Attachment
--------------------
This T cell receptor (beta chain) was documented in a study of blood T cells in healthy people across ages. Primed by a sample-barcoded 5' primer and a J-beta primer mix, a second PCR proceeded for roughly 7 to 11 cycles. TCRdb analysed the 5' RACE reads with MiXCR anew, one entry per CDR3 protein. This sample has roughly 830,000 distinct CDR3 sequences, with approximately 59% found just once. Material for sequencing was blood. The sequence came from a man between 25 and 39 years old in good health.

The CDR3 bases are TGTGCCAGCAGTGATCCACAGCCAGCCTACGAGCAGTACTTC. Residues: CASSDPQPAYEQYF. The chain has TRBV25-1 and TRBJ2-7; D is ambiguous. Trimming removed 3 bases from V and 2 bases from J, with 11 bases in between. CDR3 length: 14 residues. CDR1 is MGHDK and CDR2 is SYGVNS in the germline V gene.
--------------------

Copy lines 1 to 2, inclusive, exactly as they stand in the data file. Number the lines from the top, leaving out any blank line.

This T cell receptor (beta chain) was documented in a study of blood T cells in healthy people across ages. Primed by a sample-barcoded 5' primer and a J-beta primer mix, a second PCR proceeded for roughly 7 to 11 cycles. TCRdb analysed the 5' RACE reads with MiXCR anew, one entry per CDR3 protein. This sample has roughly 830,000 distinct CDR3 sequences, with approximately 59% found just once. Material for sequencing was blood. The sequence came from a man between 25 and 39 years old in good health.

The CDR3 bases are TGTGCCAGCAGTGATCCACAGCCAGCCTACGAGCAGTACTTC. Residues: CASSDPQPAYEQYF. The chain has TRBV25-1 and TRBJ2-7; D is ambiguous. Trimming removed 3 bases from V and 2 bases from J, with 11 bases in between. CDR3 length: 14 residues. CDR1 is MGHDK and CDR2 is SYGVNS in the germline V gene.